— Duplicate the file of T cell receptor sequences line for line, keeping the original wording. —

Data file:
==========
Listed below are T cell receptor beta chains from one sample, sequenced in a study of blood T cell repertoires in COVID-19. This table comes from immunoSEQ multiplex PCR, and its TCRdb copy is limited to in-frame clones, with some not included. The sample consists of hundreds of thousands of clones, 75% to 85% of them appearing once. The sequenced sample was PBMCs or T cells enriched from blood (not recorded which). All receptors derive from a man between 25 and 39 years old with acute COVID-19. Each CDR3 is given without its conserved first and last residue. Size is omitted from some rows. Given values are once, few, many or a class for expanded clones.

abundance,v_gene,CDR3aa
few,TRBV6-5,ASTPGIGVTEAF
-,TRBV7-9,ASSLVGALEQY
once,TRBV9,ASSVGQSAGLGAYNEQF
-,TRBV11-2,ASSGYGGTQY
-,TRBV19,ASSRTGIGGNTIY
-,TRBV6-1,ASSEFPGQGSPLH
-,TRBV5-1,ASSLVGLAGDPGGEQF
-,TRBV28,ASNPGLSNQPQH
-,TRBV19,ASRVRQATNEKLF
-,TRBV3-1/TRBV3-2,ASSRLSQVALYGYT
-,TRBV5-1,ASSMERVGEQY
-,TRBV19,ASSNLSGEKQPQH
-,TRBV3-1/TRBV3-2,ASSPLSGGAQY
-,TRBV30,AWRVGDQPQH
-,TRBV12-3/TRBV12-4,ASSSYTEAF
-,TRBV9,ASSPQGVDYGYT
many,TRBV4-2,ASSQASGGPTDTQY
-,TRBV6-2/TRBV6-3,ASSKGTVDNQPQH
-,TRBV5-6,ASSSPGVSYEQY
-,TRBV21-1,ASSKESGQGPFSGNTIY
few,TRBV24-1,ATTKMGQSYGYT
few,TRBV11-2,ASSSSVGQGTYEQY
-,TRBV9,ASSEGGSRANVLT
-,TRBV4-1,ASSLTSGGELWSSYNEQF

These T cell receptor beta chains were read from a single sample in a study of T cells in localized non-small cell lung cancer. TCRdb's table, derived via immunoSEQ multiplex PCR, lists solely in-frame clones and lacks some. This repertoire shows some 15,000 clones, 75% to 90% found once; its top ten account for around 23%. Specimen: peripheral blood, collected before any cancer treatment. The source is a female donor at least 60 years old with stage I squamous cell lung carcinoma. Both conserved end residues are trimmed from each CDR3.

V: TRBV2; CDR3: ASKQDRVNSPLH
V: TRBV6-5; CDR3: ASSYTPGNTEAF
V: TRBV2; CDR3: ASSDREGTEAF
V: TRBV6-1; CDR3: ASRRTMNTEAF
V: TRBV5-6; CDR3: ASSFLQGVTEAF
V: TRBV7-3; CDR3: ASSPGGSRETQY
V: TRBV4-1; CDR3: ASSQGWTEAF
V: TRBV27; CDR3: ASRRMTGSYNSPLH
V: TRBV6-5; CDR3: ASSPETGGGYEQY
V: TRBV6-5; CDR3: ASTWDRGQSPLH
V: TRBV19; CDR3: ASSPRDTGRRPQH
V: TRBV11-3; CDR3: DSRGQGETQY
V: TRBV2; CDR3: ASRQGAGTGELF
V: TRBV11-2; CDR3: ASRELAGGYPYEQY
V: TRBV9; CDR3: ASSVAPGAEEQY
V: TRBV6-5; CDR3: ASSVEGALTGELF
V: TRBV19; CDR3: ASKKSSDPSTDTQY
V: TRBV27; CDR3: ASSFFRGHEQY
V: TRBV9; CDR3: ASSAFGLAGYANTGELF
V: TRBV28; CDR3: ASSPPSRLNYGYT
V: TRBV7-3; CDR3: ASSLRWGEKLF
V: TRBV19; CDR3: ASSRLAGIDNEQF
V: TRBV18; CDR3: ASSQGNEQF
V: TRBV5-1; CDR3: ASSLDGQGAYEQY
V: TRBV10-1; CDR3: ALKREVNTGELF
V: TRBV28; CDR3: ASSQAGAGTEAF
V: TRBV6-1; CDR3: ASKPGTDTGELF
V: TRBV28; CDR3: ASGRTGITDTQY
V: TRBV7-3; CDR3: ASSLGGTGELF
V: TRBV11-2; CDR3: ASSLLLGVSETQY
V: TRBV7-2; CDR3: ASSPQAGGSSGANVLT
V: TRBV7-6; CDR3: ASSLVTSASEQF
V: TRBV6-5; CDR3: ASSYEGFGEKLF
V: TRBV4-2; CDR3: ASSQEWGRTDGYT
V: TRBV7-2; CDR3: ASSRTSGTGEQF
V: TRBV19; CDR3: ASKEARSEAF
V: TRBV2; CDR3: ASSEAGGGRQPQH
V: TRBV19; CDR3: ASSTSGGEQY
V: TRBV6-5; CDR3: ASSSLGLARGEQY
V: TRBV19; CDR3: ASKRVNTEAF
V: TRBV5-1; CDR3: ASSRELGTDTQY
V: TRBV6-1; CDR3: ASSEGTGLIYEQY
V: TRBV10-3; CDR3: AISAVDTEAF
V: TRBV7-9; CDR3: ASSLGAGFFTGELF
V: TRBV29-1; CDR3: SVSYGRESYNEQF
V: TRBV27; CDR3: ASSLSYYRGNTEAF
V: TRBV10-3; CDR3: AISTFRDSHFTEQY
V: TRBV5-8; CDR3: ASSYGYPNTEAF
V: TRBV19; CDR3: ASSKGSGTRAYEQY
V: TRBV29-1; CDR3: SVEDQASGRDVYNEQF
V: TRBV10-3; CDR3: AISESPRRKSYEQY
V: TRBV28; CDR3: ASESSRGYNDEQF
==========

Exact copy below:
Listed below are T cell receptor beta chains from one sample, sequenced in a study of blood T cell repertoires in COVID-19. This table comes from immunoSEQ multiplex PCR, and its TCRdb copy is limited to in-frame clones, with some not included. The sample consists of hundreds of thousands of clones, 75% to 85% of them appearing once. The sequenced sample was PBMCs or T cells enriched from blood (not recorded which). All receptors derive from a man between 25 and 39 years old with acute COVID-19. Each CDR3 is given without its conserved first and last residue. Size is omitted from some rows. Given values are once, few, many or a class for expanded clones.

abundance,v_gene,CDR3aa
few,TRBV6-5,ASTPGIGVTEAF
-,TRBV7-9,ASSLVGALEQY
once,TRBV9,ASSVGQSAGLGAYNEQF
-,TRBV11-2,ASSGYGGTQY
-,TRBV19,ASSRTGIGGNTIY
-,TRBV6-1,ASSEFPGQGSPLH
-,TRBV5-1,ASSLVGLAGDPGGEQF
-,TRBV28,ASNPGLSNQPQH
-,TRBV19,ASRVRQATNEKLF
-,TRBV3-1/TRBV3-2,ASSRLSQVALYGYT
-,TRBV5-1,ASSMERVGEQY
-,TRBV19,ASSNLSGEKQPQH
-,TRBV3-1/TRBV3-2,ASSPLSGGAQY
-,TRBV30,AWRVGDQPQH
-,TRBV12-3/TRBV12-4,ASSSYTEAF
-,TRBV9,ASSPQGVDYGYT
many,TRBV4-2,ASSQASGGPTDTQY
-,TRBV6-2/TRBV6-3,ASSKGTVDNQPQH
-,TRBV5-6,ASSSPGVSYEQY
-,TRBV21-1,ASSKESGQGPFSGNTIY
few,TRBV24-1,ATTKMGQSYGYT
few,TRBV11-2,ASSSSVGQGTYEQY
-,TRBV9,ASSEGGSRANVLT
-,TRBV4-1,ASSLTSGGELWSSYNEQF

These T cell receptor beta chains were read from a single sample in a study of T cells in localized non-small cell lung cancer. TCRdb's table, derived via immunoSEQ multiplex PCR, lists solely in-frame clones and lacks some. This repertoire shows some 15,000 clones, 75% to 90% found once; its top ten account for around 23%. Specimen: peripheral blood, collected before any cancer treatment. The source is a female donor at least 60 years old with stage I squamous cell lung carcinoma. Both conserved end residues are trimmed from each CDR3.

V: TRBV2; CDR3: ASKQDRVNSPLH
V: TRBV6-5; CDR3: ASSYTPGNTEAF
V: TRBV2; CDR3: ASSDREGTEAF
V: TRBV6-1; CDR3: ASRRTMNTEAF
V: TRBV5-6; CDR3: ASSFLQGVTEAF
V: TRBV7-3; CDR3: ASSPGGSRETQY
V: TRBV4-1; CDR3: ASSQGWTEAF
V: TRBV27; CDR3: ASRRMTGSYNSPLH
V: TRBV6-5; CDR3: ASSPETGGGYEQY
V: TRBV6-5; CDR3: ASTWDRGQSPLH
V: TRBV19; CDR3: ASSPRDTGRRPQH
V: TRBV11-3; CDR3: DSRGQGETQY
V: TRBV2; CDR3: ASRQGAGTGELF
V: TRBV11-2; CDR3: ASRELAGGYPYEQY
V: TRBV9; CDR3: ASSVAPGAEEQY
V: TRBV6-5; CDR3: ASSVEGALTGELF
V: TRBV19; CDR3: ASKKSSDPSTDTQY
V: TRBV27; CDR3: ASSFFRGHEQY
V: TRBV9; CDR3: ASSAFGLAGYANTGELF
V: TRBV28; CDR3: ASSPPSRLNYGYT
V: TRBV7-3; CDR3: ASSLRWGEKLF
V: TRBV19; CDR3: ASSRLAGIDNEQF
V: TRBV18; CDR3: ASSQGNEQF
V: TRBV5-1; CDR3: ASSLDGQGAYEQY
V: TRBV10-1; CDR3: ALKREVNTGELF
V: TRBV28; CDR3: ASSQAGAGTEAF
V: TRBV6-1; CDR3: ASKPGTDTGELF
V: TRBV28; CDR3: ASGRTGITDTQY
V: TRBV7-3; CDR3: ASSLGGTGELF
V: TRBV11-2; CDR3: ASSLLLGVSETQY
V: TRBV7-2; CDR3: ASSPQAGGSSGANVLT
V: TRBV7-6; CDR3: ASSLVTSASEQF
V: TRBV6-5; CDR3: ASSYEGFGEKLF
V: TRBV4-2; CDR3: ASSQEWGRTDGYT
V: TRBV7-2; CDR3: ASSRTSGTGEQF
V: TRBV19; CDR3: ASKEARSEAF
V: TRBV2; CDR3: ASSEAGGGRQPQH
V: TRBV19; CDR3: ASSTSGGEQY
V: TRBV6-5; CDR3: ASSSLGLARGEQY
V: TRBV19; CDR3: ASKRVNTEAF
V: TRBV5-1; CDR3: ASSRELGTDTQY
V: TRBV6-1; CDR3: ASSEGTGLIYEQY
V: TRBV10-3; CDR3: AISAVDTEAF
V: TRBV7-9; CDR3: ASSLGAGFFTGELF
V: TRBV29-1; CDR3: SVSYGRESYNEQF
V: TRBV27; CDR3: ASSLSYYRGNTEAF
V: TRBV10-3; CDR3: AISTFRDSHFTEQY
V: TRBV5-8; CDR3: ASSYGYPNTEAF
V: TRBV19; CDR3: ASSKGSGTRAYEQY
V: TRBV29-1; CDR3: SVEDQASGRDVYNEQF
V: TRBV10-3; CDR3: AISESPRRKSYEQY
V: TRBV28; CDR3: ASESSRGYNDEQF